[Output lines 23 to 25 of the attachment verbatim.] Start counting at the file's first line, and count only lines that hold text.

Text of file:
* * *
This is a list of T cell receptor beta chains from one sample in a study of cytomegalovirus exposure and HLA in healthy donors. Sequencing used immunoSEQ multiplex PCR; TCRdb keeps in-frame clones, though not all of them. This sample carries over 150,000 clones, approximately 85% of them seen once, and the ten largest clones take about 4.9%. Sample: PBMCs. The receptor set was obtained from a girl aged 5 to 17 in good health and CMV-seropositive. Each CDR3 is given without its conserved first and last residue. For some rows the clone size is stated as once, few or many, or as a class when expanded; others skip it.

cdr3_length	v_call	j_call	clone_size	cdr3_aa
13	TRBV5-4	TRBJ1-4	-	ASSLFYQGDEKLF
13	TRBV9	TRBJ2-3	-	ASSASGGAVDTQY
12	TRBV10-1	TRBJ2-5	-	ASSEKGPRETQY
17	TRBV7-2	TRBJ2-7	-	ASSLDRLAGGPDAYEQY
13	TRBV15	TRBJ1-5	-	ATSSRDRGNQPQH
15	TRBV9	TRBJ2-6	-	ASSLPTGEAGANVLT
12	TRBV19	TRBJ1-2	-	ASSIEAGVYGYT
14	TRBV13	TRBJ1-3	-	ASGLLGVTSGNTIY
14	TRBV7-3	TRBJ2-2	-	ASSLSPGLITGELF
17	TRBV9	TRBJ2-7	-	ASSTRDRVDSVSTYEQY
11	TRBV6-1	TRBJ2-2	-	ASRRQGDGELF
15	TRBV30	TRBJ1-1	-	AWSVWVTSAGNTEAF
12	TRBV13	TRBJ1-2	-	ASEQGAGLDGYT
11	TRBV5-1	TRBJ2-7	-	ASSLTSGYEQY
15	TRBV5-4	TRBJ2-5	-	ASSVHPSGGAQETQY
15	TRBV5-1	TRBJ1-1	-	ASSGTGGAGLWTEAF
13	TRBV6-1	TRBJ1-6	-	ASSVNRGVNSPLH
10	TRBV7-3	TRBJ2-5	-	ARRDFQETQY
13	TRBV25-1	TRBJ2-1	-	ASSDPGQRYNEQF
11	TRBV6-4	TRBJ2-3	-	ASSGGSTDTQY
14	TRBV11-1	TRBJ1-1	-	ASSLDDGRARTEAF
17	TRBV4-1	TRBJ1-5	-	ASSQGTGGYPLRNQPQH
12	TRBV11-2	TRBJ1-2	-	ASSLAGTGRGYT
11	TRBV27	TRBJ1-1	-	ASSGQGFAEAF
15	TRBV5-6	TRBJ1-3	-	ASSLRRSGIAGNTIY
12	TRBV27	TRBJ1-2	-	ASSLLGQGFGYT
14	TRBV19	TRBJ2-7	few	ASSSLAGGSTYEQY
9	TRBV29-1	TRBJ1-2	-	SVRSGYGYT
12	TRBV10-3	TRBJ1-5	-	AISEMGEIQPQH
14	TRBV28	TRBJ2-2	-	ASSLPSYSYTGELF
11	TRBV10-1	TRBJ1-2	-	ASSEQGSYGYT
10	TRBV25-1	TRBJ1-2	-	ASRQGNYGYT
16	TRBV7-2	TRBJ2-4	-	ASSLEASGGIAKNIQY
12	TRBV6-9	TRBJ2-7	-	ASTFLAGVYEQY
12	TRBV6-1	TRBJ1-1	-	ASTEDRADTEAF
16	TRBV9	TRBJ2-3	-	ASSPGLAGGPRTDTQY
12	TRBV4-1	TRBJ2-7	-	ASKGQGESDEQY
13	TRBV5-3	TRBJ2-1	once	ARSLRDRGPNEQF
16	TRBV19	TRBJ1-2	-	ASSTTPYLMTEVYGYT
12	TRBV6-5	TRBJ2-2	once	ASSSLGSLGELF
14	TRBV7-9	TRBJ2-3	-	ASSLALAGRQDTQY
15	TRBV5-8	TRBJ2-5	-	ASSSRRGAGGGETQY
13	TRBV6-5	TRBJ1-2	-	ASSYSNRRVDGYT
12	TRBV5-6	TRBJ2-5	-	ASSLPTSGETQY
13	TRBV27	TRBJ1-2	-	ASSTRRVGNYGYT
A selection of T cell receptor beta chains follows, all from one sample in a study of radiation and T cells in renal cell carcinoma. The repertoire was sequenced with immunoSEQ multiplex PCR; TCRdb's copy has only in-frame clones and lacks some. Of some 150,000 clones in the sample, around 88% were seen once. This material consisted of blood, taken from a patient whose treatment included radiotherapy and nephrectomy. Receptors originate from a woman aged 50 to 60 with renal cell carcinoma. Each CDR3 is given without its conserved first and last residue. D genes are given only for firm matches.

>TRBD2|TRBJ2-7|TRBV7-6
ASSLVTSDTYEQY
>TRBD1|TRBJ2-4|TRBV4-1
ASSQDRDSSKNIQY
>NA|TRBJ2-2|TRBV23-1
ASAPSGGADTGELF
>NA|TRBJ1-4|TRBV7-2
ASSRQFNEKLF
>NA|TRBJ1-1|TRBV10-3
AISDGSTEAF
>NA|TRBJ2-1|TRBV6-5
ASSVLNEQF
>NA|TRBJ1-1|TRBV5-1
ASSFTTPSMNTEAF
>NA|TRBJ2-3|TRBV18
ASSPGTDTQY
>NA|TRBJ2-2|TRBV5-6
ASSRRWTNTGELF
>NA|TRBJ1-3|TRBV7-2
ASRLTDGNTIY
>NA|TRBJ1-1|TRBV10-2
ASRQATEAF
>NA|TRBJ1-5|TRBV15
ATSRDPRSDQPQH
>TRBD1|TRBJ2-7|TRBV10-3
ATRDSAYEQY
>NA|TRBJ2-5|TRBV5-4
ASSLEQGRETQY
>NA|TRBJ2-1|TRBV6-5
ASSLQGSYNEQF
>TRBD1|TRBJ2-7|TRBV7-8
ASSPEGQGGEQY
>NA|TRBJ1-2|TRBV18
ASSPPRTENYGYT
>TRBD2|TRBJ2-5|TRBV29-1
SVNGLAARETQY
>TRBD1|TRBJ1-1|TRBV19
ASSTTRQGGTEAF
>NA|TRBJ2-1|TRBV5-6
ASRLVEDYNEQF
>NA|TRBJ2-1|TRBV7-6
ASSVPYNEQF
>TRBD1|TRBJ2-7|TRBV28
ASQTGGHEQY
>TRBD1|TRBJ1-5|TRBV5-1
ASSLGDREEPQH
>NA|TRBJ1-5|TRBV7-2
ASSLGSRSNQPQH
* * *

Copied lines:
14	TRBV11-1	TRBJ1-1	-	ASSLDDGRARTEAF
17	TRBV4-1	TRBJ1-5	-	ASSQGTGGYPLRNQPQH
12	TRBV11-2	TRBJ1-2	-	ASSLAGTGRGYT